World champion Max Verstappen took full advantage of Charles Leclerc crashing out of the lead to extend his advantage in this year’s title race with a crushing victory ahead of Lewis Hamilton in Sunday’s sun-baked French Grand Prix.
The 24-year-old Dutchman drove with flawless control in the searing heat to guide his Red Bull home 10.587 seconds ahead of Mercedes’ Hamilton, in his 300th race, with George Russell, in the second Mercedes, beating Sergio Perez in the other Red Bull, for third.
It was Verstappen’s seventh win this season and the 27th of his career and a blow to Leclerc’s challenge in the opening race of the second half of the season.
After 12 of the 22 races, Verstappen leads Leclerc by 63 points in the drivers’ standings.
“We had good pace, but it was hard to follow here with the tyres overheating so we stayed calm,” said Verstappen. “You never know how it is going to go… It was unlucky for Charles and I’m glad he is ok.”
Perez finished fourth ahead of a rampant Carlos Sainz, who drove from the back of the grid to finish fifth for Ferrari ahead of Fernando Alonso of Alpine and McLaren’s Lando Norris.
Esteban Ocon was eighth in the second Alpine ahead of Daniel Ricciardo of McLaren and Lance Stroll of Aston Martin.
Hamilton was delighted to be second.
“It was a tough race as my drinks bottle didn’t work so it was a great result for us, especially considering we’re so far off the pace,” he said. “Great reliability from the team and George did an amazing job.”
On an afternoon of searing heat, with a track temperature of 52 degrees and the air 34 at the start, Leclerc made a clean start to lead into the first corner ahead of Verstappen, with Hamilton leaping clear of Perez into third.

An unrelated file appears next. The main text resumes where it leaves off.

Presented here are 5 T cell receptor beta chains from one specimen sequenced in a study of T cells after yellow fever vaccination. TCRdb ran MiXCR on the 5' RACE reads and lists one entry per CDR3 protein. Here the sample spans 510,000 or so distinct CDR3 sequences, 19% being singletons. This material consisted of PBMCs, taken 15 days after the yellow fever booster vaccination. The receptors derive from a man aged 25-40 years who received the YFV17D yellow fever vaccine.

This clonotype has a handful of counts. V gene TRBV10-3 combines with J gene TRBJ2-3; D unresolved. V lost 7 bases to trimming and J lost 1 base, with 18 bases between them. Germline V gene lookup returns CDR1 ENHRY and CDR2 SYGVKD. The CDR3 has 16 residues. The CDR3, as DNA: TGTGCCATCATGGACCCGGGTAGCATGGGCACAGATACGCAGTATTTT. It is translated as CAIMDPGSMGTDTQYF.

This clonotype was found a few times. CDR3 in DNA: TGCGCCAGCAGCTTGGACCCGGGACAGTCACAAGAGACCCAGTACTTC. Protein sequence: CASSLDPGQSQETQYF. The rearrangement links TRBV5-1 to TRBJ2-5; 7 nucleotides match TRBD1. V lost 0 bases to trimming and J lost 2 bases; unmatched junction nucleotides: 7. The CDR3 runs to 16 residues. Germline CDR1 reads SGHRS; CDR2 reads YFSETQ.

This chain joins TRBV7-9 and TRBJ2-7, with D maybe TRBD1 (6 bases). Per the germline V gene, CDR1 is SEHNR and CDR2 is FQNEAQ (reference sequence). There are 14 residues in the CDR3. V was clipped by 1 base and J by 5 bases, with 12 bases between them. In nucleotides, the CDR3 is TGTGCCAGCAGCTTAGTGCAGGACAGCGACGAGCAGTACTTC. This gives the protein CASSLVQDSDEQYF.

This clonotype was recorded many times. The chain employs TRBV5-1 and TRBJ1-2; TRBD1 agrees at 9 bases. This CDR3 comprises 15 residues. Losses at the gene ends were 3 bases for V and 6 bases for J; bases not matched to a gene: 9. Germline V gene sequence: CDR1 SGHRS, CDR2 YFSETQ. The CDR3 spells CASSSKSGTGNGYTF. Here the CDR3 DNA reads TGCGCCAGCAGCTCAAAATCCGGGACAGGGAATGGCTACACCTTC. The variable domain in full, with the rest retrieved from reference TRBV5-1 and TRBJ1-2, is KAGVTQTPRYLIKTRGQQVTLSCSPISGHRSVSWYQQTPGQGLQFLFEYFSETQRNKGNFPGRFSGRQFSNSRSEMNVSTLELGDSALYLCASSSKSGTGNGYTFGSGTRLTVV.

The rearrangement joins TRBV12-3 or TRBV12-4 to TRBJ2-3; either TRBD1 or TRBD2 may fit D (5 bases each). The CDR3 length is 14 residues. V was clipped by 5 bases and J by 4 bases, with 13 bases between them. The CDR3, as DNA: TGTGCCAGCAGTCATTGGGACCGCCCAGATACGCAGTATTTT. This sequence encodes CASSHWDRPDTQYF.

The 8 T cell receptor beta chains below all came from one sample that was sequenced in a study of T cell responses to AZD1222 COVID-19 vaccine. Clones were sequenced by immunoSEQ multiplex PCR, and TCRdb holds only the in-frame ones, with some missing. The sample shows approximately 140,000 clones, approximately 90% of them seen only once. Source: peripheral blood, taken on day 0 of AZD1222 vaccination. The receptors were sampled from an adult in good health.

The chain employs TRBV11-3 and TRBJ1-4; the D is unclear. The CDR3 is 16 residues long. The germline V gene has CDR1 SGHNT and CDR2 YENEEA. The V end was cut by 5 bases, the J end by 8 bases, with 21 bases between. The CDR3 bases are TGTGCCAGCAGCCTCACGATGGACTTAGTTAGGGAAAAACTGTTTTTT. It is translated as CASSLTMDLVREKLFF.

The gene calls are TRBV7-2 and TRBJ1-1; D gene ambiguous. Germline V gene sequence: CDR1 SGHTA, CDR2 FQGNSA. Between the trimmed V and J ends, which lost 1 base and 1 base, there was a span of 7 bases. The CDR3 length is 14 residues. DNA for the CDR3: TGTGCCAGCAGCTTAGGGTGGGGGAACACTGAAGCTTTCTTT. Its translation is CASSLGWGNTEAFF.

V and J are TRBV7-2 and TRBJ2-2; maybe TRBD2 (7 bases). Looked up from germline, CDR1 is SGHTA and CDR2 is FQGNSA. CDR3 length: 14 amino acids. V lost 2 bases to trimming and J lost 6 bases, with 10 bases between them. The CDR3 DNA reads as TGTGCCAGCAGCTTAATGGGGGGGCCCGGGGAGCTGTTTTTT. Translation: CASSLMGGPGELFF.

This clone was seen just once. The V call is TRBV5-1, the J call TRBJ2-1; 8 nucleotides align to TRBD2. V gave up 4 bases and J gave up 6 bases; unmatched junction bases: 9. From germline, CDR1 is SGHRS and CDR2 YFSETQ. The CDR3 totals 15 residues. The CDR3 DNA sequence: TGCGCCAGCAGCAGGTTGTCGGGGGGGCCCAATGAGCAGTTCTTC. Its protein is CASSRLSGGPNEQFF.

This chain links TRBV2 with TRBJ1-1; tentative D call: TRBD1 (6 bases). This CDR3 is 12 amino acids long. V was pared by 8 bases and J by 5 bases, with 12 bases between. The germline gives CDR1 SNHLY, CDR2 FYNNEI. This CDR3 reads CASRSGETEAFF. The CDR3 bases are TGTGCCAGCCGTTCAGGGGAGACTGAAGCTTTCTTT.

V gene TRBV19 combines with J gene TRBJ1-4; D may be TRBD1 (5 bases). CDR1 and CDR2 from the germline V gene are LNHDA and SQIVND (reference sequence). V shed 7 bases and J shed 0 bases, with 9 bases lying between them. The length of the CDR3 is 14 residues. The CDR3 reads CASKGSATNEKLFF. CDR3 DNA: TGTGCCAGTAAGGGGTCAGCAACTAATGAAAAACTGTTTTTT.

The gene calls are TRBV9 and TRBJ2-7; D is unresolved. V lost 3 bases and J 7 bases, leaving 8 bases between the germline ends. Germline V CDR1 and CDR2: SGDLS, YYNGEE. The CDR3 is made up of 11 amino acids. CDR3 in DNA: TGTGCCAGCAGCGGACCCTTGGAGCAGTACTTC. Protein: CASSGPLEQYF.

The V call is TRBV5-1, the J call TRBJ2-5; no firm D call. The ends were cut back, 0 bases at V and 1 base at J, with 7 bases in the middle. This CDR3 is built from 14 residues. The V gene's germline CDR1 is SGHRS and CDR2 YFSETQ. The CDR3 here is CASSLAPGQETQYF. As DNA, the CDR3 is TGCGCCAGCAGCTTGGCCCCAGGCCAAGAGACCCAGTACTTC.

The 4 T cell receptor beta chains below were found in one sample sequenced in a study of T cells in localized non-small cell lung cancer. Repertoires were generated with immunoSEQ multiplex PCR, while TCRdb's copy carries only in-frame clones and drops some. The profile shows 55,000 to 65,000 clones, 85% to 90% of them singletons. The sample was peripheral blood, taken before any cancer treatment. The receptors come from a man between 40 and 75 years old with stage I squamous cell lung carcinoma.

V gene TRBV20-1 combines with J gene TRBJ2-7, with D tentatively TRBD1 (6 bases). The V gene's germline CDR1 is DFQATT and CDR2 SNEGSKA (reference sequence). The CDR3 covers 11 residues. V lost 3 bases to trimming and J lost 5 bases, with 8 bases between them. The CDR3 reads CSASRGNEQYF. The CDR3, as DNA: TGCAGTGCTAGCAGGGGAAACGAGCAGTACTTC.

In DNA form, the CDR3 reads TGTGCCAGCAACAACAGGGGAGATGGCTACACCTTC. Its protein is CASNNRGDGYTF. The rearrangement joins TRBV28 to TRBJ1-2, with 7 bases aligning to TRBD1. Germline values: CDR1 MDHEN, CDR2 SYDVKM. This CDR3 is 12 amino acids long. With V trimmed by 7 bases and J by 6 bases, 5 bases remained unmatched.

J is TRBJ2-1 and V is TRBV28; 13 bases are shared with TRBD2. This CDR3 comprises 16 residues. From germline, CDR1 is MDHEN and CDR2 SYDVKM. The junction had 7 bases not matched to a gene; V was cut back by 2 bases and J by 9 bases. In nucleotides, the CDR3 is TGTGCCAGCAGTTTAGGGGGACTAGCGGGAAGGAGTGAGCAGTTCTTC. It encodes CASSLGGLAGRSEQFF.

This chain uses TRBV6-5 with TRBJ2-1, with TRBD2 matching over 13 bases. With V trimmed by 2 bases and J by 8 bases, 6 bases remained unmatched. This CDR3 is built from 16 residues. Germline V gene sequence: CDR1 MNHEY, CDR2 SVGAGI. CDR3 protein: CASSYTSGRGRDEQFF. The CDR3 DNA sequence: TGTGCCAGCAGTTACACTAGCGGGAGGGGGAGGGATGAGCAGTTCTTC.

Leclerc led by a second after the opening lap, which saw Yuki Tsunoda spin and recover while Sainz, from the back of the grid, began his charge.
Verstappen’s superior straight-line speed powered him close behind Leclerc’s Ferrari at the end of the Mistral Straight, but the leader held firm, his car squirming for grip in the heat.
Having resisted Verstappen’s early attacks, Leclerc held a lead of nine-tenths by lap 13.
Sainz, praised for his progress by Ferrari, reached 10th on lap 14.
At the front Leclerc increased his pace to draw 1.7 seconds clear by lap 15, when the track temperature was recorded at 55 degrees.
“We are planning Plan B,” Ferrari told Leclerc, refocusing on tyre wear and strategy.
Verstappen came in on lap 17 for a stop in 2.4 seconds, rejoining seventh. As he came back, Ferrari warned Leclerc his tyres were over-heating, but he held a 10-second lead ahead of Hamilton with Perez third, three seconds adrift.
Leclerc crashes out
Verstappen passed Norris swiftly for sixth, but Leclerc stayed out and then, on lap 18 crashed at Le Beausset, going heavily into the tyre barrier.
He climbed out, apparently unhurt despite the estimated 175 kph impact.
The distressed Leclerc shouted that he had a throttle problem. It was his third exit from the lead this season, just as he looked capable of scoring Ferrari’s third consecutive victory.
A safety car was deployed, Hamilton pitted and Verstappen took the lead.
Leclerc emerged later to admit the crash had been his fault.
“It was a mistake, my mistake,” he said. “I was pushing too much and I lost the rear.”
Verstappen made a smooth restart to lead from Hamilton and Perez as Sainz climbed to fifth. The Spaniard was then handed a five-second penalty for an unsafe release from his pit stop.
By lap 34, Vertappen led Hamilton by 6.499 seconds with Perez third, 1.475 adrift, but blisters emerging on various tyres, notably Sainz’s front right after he had passed Russell for fourth.
With 15 laps remaining, it posed problems for the Italian team’s pit wall crew and others as the swirling wind increased.
Frustrated in fourth, Sainz asked Ferrari for fresh tyres who told him to go for Plan D, then to stay out and finally, in mid-overtaking of Perez to pit.
“Not now,” shouted the Spaniard who muscled through to third and then, on lap 43, pitted for tyres and to serve his penalty.
It seemed Ferrari, bafflingly, had thrown away a solid chance of third as Sainz rejoined ninth, while Russell and Perez battled for the final podium spot.